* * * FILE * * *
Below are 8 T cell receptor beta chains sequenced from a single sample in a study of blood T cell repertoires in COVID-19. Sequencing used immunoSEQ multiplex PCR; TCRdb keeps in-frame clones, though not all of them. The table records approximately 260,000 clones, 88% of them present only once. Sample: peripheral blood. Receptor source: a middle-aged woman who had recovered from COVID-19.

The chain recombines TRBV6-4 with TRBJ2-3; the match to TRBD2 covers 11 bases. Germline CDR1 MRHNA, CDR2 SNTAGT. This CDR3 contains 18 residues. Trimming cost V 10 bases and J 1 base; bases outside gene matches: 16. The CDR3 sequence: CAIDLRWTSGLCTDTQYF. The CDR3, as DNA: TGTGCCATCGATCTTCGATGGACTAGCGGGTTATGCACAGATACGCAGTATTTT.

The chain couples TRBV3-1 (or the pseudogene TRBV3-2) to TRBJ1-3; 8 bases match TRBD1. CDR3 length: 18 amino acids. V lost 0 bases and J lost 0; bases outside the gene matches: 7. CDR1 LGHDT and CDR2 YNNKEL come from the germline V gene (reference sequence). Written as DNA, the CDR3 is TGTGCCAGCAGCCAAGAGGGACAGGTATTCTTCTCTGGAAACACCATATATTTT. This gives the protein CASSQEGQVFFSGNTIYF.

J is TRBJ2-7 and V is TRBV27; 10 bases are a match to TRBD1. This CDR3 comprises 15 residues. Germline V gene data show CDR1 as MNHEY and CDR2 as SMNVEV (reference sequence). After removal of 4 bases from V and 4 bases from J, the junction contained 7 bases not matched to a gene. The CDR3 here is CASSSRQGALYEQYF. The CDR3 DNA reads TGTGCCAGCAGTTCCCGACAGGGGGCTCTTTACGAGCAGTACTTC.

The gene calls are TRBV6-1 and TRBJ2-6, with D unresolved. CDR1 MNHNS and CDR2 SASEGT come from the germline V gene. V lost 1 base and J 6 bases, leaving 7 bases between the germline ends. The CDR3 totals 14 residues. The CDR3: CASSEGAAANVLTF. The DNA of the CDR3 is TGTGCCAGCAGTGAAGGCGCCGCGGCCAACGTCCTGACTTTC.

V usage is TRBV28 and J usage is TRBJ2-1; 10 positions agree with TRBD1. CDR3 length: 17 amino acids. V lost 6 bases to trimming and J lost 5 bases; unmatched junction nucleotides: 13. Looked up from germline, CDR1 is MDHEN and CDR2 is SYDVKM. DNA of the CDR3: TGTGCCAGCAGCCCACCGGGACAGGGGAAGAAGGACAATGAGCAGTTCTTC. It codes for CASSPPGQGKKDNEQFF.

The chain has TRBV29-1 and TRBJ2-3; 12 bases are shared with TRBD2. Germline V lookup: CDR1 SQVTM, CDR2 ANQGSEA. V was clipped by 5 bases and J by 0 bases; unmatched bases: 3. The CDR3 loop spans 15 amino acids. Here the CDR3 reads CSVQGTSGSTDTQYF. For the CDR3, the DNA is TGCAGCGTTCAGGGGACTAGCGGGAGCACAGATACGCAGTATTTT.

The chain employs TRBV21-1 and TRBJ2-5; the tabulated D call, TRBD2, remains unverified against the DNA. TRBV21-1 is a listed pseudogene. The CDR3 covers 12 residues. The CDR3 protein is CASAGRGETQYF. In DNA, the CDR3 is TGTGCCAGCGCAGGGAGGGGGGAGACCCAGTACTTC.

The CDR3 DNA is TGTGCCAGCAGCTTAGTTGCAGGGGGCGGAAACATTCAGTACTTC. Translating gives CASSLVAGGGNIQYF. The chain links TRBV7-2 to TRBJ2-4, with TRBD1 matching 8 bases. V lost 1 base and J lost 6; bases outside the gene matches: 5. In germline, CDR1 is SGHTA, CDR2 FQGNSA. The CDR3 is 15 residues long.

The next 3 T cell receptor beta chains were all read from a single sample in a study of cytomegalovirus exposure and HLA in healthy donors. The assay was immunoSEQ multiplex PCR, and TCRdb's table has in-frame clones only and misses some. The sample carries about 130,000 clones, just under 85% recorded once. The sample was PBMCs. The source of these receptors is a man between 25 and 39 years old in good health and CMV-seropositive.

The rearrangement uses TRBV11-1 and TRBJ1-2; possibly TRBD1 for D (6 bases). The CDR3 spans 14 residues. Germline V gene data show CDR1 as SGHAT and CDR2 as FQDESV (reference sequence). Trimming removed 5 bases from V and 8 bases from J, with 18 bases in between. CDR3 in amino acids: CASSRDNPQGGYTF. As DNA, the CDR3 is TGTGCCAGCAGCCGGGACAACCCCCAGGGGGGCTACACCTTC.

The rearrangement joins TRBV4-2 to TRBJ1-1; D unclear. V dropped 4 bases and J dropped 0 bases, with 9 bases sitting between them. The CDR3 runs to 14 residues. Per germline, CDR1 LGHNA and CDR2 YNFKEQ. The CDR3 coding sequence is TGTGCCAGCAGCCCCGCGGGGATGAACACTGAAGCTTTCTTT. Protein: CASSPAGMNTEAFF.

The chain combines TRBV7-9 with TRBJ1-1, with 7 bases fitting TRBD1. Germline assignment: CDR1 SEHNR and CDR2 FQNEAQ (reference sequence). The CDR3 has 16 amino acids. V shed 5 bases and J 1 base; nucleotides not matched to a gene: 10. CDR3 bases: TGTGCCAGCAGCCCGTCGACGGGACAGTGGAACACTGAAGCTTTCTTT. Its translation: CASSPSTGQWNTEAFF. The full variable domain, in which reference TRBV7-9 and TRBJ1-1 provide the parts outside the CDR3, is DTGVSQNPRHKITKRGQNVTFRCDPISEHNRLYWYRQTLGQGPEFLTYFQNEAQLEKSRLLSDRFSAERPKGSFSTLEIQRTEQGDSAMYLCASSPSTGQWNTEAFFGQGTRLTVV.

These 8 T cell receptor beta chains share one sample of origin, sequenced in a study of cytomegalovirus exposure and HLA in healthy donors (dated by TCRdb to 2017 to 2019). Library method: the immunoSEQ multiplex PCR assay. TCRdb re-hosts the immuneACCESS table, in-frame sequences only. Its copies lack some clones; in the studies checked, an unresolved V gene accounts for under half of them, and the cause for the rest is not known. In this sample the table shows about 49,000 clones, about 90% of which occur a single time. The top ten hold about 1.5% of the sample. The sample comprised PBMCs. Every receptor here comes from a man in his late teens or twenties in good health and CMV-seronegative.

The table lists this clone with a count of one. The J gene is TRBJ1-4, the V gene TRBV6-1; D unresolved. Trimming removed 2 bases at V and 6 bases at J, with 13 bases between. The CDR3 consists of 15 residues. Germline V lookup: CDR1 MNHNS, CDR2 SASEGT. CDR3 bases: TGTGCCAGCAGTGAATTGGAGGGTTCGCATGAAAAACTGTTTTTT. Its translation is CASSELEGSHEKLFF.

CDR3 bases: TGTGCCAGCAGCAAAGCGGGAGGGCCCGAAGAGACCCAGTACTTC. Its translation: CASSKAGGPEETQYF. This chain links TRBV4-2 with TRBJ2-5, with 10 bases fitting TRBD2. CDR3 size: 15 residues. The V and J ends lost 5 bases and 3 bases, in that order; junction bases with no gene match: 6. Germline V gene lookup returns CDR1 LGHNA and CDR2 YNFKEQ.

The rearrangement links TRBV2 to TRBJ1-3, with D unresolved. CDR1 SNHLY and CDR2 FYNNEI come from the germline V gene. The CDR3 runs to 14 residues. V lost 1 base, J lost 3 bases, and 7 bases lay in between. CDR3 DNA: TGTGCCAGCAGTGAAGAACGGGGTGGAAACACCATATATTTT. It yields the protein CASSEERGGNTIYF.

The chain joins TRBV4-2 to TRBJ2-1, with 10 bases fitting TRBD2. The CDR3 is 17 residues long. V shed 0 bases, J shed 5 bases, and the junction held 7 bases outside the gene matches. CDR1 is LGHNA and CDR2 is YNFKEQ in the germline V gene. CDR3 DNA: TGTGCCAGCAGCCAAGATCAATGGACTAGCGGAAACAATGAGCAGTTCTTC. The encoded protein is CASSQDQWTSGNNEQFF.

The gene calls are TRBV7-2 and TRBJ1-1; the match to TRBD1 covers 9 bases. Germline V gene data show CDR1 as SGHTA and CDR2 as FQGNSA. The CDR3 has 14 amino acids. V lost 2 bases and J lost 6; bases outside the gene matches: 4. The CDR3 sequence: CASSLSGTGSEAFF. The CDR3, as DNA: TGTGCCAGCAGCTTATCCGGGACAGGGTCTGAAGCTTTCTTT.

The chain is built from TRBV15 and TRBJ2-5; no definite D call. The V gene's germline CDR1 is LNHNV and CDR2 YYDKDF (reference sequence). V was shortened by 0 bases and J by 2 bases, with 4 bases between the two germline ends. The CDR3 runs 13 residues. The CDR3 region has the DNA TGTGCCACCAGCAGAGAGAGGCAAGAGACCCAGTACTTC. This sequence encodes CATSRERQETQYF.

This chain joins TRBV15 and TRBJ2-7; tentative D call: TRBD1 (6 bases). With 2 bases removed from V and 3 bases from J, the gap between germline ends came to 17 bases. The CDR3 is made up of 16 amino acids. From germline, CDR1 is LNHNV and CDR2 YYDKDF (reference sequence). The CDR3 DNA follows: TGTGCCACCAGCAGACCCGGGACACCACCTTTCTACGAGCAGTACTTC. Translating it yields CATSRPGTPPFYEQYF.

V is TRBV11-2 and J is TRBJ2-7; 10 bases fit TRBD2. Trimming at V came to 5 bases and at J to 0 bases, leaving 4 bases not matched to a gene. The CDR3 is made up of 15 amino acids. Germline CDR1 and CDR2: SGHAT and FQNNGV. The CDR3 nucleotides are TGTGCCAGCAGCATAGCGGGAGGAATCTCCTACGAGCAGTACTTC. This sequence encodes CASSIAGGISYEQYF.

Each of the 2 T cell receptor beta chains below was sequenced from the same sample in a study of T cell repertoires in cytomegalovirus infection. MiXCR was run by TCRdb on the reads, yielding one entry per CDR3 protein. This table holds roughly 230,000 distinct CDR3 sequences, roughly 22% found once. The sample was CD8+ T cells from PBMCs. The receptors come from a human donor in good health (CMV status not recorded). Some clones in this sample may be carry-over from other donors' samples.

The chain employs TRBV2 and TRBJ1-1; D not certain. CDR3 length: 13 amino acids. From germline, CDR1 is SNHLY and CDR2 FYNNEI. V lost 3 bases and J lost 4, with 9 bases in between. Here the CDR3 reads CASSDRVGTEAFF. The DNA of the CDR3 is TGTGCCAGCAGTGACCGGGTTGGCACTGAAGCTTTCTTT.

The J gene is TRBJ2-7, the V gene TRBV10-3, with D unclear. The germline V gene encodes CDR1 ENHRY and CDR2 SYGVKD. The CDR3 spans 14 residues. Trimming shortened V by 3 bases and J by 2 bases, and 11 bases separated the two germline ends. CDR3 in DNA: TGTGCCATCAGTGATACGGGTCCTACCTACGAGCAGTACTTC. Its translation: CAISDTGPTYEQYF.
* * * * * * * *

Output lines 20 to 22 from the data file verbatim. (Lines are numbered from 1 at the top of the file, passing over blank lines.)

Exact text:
The chain is built from TRBV15 and TRBJ2-5; no definite D call. The V gene's germline CDR1 is LNHNV and CDR2 YYDKDF (reference sequence). V was shortened by 0 bases and J by 2 bases, with 4 bases between the two germline ends. The CDR3 runs 13 residues. The CDR3 region has the DNA TGTGCCACCAGCAGAGAGAGGCAAGAGACCCAGTACTTC. This sequence encodes CATSRERQETQYF.

This chain joins TRBV15 and TRBJ2-7; tentative D call: TRBD1 (6 bases). With 2 bases removed from V and 3 bases from J, the gap between germline ends came to 17 bases. The CDR3 is made up of 16 amino acids. From germline, CDR1 is LNHNV and CDR2 YYDKDF (reference sequence). The CDR3 DNA follows: TGTGCCACCAGCAGACCCGGGACACCACCTTTCTACGAGCAGTACTTC. Translating it yields CATSRPGTPPFYEQYF.

V is TRBV11-2 and J is TRBJ2-7; 10 bases fit TRBD2. Trimming at V came to 5 bases and at J to 0 bases, leaving 4 bases not matched to a gene. The CDR3 is made up of 15 amino acids. Germline CDR1 and CDR2: SGHAT and FQNNGV. The CDR3 nucleotides are TGTGCCAGCAGCATAGCGGGAGGAATCTCCTACGAGCAGTACTTC. This sequence encodes CASSIAGGISYEQYF.